A challenging look at two great Jewish philosophers, and what their thinking means to our understanding of God, truth, revelation and reason.
Moses Maimonides (1138–1204) is Jewish history’s greatest exponent of a rational, philosophically sound Judaism. He strove to reconcile the teachings of the Bible and rabbinic tradition with the principles of Aristotelian philosophy, arguing that religion and philosophy ultimately must arrive at the same truth.
Baruch Spinoza (1632–77) is Jewish history’s most illustrious “heretic.” He believed that truth could be attained through reason alone, and that philosophy and religion were separate domains that could not be reconciled. His critique of the Bible and its teachings caused an intellectual and spiritual upheaval whose effects are still felt today.
Rabbi Marc D. Angel discusses major themes in the writings of Maimonides and Spinoza to show us how modern people can deal with religion in an intellectually honest and meaningful way. From Maimonides, we gain insight on how to harmonize traditional religious belief with the dictates of reason. From Spinoza, we gain insight into the intellectual challenges which must be met by modern believers.
“Scholarly yet accessible.... Guides the reader on a path toward a textually based philosophical understanding of Judaism that integrates well with the contemporary mindset.... Will invigorate anyone seeking an intellectually sophisticated approach to Jewish texts and Jewish life.”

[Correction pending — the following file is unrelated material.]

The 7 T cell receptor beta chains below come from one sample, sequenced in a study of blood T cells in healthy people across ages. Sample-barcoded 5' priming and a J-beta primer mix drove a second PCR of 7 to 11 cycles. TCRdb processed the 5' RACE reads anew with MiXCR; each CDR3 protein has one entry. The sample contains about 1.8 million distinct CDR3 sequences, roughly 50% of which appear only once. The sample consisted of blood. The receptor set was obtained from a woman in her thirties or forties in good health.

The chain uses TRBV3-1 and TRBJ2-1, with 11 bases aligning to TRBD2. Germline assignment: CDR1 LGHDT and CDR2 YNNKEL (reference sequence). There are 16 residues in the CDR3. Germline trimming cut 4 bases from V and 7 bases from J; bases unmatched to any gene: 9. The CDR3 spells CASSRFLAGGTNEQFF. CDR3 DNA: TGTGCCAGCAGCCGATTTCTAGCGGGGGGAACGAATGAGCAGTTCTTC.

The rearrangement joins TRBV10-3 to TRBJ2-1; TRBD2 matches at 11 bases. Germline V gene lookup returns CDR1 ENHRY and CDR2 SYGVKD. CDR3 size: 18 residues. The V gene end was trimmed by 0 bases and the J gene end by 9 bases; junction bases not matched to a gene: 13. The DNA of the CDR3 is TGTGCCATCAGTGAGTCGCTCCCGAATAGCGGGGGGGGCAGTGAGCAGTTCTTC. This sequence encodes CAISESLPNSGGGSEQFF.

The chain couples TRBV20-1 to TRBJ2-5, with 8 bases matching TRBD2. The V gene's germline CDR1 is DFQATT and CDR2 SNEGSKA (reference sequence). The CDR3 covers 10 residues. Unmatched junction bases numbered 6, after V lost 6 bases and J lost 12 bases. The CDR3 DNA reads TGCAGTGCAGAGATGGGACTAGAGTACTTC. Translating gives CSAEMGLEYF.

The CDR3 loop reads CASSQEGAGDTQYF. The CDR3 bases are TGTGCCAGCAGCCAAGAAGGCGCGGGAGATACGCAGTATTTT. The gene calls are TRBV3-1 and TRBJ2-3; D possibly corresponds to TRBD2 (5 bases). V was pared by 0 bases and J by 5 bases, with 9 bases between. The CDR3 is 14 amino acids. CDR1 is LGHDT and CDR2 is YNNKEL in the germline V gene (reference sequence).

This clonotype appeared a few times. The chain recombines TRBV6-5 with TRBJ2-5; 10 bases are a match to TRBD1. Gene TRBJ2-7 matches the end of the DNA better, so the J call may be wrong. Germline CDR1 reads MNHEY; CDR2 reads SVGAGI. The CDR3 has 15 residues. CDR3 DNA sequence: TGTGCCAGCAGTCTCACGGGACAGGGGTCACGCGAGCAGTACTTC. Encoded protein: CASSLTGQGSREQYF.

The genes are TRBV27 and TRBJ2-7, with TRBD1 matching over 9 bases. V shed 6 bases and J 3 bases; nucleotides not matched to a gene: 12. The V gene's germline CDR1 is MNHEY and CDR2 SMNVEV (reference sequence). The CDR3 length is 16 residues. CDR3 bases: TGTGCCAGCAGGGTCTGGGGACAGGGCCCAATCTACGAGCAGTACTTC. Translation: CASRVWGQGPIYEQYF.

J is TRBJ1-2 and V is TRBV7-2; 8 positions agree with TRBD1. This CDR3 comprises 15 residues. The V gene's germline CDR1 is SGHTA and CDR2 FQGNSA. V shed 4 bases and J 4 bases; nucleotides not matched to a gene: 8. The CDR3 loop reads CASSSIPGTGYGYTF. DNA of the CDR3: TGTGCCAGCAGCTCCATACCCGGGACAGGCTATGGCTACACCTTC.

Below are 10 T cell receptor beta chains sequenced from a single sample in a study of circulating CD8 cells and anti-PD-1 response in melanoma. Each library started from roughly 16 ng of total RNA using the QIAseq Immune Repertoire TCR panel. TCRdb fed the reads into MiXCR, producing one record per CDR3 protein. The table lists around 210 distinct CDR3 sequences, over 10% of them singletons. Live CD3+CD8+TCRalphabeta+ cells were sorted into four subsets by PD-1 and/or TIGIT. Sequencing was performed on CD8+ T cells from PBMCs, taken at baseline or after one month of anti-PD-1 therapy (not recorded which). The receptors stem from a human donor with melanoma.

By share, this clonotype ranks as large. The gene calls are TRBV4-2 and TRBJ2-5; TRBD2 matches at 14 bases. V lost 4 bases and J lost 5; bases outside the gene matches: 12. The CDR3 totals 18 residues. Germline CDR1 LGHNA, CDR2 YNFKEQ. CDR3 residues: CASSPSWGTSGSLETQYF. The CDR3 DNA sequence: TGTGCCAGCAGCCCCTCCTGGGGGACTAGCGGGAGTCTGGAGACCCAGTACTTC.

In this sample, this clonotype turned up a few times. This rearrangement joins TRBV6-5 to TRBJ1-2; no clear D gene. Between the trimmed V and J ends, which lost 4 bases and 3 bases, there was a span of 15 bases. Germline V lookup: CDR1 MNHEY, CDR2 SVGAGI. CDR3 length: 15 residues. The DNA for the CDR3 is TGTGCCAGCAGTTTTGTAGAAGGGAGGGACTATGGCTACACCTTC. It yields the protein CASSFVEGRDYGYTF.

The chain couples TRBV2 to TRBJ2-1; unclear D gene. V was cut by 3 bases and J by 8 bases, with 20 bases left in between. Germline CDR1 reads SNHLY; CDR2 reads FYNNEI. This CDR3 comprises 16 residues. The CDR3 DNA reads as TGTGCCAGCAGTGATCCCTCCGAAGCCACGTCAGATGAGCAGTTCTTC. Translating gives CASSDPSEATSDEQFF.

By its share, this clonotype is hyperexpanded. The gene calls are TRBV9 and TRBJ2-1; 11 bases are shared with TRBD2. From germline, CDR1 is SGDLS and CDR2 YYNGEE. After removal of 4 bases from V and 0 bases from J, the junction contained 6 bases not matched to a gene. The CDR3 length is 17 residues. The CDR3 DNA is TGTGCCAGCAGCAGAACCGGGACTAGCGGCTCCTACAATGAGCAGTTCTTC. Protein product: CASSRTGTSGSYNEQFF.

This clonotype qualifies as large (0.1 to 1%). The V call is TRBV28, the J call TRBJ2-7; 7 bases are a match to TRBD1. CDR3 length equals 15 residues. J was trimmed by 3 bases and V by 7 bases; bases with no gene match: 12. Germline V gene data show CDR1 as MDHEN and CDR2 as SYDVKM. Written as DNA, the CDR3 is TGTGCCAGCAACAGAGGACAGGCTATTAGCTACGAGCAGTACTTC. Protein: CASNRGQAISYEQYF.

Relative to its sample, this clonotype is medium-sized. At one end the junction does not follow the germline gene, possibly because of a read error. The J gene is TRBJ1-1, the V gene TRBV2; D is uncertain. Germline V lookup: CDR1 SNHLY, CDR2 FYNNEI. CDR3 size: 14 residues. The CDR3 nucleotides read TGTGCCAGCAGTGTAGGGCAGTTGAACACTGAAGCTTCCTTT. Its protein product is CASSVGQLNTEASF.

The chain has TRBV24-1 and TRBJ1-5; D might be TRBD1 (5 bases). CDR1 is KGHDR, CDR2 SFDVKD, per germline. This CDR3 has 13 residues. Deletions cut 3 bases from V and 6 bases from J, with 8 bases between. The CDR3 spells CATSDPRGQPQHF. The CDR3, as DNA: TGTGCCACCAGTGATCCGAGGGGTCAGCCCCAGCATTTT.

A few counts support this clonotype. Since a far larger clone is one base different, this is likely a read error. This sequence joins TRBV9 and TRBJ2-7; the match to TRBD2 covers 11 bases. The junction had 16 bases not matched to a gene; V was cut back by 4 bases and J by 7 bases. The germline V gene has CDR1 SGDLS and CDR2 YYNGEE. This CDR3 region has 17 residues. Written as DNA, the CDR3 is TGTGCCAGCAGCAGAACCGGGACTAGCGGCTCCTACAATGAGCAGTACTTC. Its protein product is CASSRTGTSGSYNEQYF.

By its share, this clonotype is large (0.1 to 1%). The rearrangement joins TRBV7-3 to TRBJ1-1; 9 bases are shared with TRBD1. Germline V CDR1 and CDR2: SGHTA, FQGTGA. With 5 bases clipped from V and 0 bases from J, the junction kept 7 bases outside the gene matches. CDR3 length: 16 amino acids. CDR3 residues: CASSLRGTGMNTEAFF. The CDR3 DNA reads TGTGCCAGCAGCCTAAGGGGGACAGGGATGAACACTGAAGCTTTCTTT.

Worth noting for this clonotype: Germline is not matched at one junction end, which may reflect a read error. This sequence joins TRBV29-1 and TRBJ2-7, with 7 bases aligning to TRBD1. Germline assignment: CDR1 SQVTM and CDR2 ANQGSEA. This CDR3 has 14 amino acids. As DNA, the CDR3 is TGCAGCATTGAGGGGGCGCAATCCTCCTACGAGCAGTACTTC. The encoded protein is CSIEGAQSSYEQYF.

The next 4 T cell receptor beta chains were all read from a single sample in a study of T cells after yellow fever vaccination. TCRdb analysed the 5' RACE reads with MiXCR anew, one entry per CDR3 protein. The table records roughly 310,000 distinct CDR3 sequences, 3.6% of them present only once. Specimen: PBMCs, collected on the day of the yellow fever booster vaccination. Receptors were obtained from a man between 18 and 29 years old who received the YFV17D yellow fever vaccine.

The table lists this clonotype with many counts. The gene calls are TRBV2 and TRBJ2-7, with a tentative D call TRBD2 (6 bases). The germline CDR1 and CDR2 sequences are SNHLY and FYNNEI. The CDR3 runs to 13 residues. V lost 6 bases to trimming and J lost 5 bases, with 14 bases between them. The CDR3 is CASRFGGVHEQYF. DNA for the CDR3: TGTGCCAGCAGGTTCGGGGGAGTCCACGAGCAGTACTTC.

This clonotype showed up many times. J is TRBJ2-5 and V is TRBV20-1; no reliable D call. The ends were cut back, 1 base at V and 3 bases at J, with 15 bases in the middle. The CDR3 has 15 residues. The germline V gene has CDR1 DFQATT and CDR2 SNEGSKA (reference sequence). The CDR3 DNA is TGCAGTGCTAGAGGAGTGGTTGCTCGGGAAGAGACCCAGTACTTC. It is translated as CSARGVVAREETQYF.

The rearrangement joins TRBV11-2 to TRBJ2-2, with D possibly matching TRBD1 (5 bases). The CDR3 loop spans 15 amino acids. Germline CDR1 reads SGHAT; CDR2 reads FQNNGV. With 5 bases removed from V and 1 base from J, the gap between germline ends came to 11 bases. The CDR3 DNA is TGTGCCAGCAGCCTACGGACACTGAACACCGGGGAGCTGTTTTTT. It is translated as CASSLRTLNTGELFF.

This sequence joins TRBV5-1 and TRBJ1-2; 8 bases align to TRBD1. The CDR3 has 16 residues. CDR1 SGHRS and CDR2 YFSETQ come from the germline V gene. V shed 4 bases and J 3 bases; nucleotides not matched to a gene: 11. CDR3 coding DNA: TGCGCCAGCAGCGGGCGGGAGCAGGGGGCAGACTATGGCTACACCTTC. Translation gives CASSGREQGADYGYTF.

—Jewish Book World
“Clever and insightful…. Sketches a Maimonidean approach to Judaism essential for Jews who are attracted to Torah but unwilling to turn off their brains. Based upon studious research and profound knowledge [yet] presented with a light hand and in an engaging manner.”
—Professor Menachem Kellner, Department of Jewish History and Thought, University of Haifa; author, Must a Jew Believe Anything?
“Courageous.... Peerless scholarship.... Addresses many vital questions.... Intelligent, highly accessible ... a thorough defense of the role of moderate Judaism in today’s world.”
“An intriguing and extended conversation between three voices: Maimonides, Spinoza, and Rabbi Marc Angel, an increasingly influential voice for openness and inclusivity in the contemporary Jewish community…. A fascinating attempt to bridge the centuries!”
—Rabbi Neil Gillman, PhD, emeritus professor of Jewish thought, The Jewish Theological Seminary; author, Doing Jewish Theology: God, Torah and Israel in Modern Judaism
“Excellent.... A good choice for book clubs whose members enjoy discussing philosophy.”
—Association of Jewish Libraries Newsletter
“Makes the thought of Maimonides and Spinoza on vital topics of contemporary religious import accessible to readers with characteristic clarity and erudition. [Anyone] interested in achieving a mature and intellectually
honest religious faith will be entranced and educated by the dialogue and concerns this uncharacteristically open Orthodox rabbi presents in this engaging book.”
—Rabbi David Ellenson, PhD, president, Hebrew Union College–Jewish Institute of Religion
“Thoughtful, engaging and accessible.”
“Boldly attempts to revive the Maimonidean tradition, arguing for a spiritually vibrant yet intellectually sophisticated Judaism.”
—Dr. Marc B. Shapiro, Weinberg Chair of Judaic Studies, University of Scranton
“Serious.... Covers a wide range of topics.... An excellent introduction ... [and] a great gift to give to a rabbi.”
—Jewish Book World
“Accessible … engages the thought of Maimonides and Spinoza on issues of both perennial Jewish and general importance. I applaud Rabbi Angel’s lovely book.”
—Heidi M. Ravven, PhD, professor of religious studies, Hamilton College; author, Themes in Spinoza’s Philosophy
“A laudable ... bold venture....Will appeal to everyone interested in religion, Judaism, theology, and philosophy.”
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